Great minds, Frances – I, too, have a koi bowl, only mine is oblong and sits on a tall, free form stone. The birds like it, and so do I. Very heavy, though! Hard to clean, but worth the effort!

    Thanks Sandy. Your koi bowl sounds wonderful! I wish I had a nice pedestal for mine. It is so heavy, solid granite, that I cannot carry it at all without injury. It is also a bear to clean, I have a new metal brush that is working well for now. It gets so dirty from the birds, but the large birds like the robins and thrushes love to splash in it.

  10. How random a topic for a post … and how lovely! 😉

    Thanks Jack. Isn’t that the beauty of blogging? We can write about whatever we want, whenever we want. I like to tell stories about things that happen in the garden, or even elsewhere like the shark story at the beach. It helps when I can show photos that are pertinent, but if there are no photos, that’s okay, too.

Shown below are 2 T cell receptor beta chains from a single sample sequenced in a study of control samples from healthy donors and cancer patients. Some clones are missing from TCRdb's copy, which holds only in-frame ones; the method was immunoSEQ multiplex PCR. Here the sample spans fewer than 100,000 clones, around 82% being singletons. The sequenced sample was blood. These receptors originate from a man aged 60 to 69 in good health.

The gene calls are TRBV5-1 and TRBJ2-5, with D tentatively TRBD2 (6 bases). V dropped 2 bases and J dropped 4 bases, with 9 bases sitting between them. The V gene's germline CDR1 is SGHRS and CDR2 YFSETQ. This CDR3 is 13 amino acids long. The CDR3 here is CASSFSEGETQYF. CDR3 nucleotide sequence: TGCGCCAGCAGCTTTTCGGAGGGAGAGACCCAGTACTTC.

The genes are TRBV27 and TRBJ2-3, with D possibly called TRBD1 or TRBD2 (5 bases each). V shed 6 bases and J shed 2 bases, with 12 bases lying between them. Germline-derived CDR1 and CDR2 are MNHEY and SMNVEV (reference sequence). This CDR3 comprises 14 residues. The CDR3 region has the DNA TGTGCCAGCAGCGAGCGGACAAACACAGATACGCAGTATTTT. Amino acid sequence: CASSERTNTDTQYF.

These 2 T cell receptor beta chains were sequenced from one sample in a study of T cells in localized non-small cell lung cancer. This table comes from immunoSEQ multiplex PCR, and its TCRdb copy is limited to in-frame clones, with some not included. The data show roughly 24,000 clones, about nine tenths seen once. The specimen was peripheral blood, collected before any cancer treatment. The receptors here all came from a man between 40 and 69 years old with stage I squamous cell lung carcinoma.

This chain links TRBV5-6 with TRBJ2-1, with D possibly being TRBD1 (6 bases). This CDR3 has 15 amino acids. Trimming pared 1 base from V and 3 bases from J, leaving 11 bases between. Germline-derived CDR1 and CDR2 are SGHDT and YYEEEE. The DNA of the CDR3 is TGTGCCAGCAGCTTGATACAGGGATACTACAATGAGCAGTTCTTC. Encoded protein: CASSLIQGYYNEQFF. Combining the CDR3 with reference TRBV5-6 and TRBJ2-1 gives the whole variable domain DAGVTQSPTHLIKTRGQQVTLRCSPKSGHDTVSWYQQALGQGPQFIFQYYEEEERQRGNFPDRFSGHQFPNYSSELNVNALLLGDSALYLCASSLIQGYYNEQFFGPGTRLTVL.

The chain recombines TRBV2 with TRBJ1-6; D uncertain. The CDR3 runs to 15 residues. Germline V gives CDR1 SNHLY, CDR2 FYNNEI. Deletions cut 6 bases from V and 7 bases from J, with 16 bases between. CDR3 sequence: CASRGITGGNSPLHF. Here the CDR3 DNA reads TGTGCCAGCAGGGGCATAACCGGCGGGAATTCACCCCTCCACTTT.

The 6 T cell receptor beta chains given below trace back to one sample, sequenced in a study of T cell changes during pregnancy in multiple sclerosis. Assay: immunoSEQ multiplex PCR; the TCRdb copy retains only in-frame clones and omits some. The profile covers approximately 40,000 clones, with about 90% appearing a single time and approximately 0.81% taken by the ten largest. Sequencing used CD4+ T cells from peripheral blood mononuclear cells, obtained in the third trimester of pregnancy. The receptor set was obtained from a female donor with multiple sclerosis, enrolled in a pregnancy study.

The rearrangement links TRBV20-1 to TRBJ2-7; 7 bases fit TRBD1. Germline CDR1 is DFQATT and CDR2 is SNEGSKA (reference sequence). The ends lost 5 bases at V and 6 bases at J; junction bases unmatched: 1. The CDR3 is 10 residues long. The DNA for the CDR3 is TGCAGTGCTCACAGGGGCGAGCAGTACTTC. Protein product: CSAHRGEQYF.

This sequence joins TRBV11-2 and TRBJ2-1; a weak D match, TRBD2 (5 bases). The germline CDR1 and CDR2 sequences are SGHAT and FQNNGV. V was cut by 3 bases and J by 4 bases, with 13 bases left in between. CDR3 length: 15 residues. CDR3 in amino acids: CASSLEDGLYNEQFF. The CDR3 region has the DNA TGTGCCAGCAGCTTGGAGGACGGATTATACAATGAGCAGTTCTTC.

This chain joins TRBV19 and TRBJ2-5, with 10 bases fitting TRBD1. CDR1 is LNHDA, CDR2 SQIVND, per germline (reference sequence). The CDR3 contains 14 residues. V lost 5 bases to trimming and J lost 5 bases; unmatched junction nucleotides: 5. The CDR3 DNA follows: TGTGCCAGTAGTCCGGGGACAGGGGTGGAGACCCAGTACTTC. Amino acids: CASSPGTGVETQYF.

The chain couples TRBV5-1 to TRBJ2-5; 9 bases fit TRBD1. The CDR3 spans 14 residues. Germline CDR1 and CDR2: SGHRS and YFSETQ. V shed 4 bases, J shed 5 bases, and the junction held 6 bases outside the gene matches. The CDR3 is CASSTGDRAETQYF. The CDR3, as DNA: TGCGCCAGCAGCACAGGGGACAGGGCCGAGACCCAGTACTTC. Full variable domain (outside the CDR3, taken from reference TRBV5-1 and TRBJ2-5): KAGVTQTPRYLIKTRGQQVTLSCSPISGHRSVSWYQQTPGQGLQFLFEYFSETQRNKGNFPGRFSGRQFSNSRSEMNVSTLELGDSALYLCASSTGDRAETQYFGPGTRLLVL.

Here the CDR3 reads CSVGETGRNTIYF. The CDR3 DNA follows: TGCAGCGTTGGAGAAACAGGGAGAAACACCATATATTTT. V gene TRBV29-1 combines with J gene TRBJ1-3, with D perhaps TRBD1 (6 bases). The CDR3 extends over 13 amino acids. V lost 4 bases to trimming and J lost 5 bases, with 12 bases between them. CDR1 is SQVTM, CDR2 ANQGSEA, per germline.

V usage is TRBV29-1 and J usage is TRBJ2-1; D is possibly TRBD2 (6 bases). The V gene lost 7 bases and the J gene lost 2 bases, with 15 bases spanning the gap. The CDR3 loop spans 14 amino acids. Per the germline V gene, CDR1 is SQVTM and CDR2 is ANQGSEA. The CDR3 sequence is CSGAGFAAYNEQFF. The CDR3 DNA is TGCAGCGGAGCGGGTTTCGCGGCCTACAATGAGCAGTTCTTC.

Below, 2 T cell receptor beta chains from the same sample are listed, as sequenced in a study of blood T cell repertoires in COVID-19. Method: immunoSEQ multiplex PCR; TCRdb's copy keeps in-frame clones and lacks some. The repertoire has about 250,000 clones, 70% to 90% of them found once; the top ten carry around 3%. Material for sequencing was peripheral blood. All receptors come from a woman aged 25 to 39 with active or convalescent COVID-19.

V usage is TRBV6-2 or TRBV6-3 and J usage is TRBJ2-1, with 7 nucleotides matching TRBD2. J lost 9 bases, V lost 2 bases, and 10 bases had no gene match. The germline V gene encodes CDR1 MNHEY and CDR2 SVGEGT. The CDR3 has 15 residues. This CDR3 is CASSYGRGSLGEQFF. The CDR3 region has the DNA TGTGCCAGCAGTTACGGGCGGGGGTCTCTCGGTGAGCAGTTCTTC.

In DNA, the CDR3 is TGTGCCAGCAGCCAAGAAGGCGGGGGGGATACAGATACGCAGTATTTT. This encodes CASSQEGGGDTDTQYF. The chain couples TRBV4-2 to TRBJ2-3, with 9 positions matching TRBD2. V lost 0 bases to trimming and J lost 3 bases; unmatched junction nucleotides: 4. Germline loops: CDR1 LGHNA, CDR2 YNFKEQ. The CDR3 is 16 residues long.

11. While walking the dogs in the evening have had a large black fly thing land on me a few times. They sting — so not too happy about it. Would rather have your little friend! Looked up what was ‘friending’ me— a Robber Fly. ick

    Ick is right, Janet! I am so sorry about your stings. The usual friends that land on me are flies of various sorts. This little butterfly was a delightful change of pace.

  12. Elizabeth McLeod says: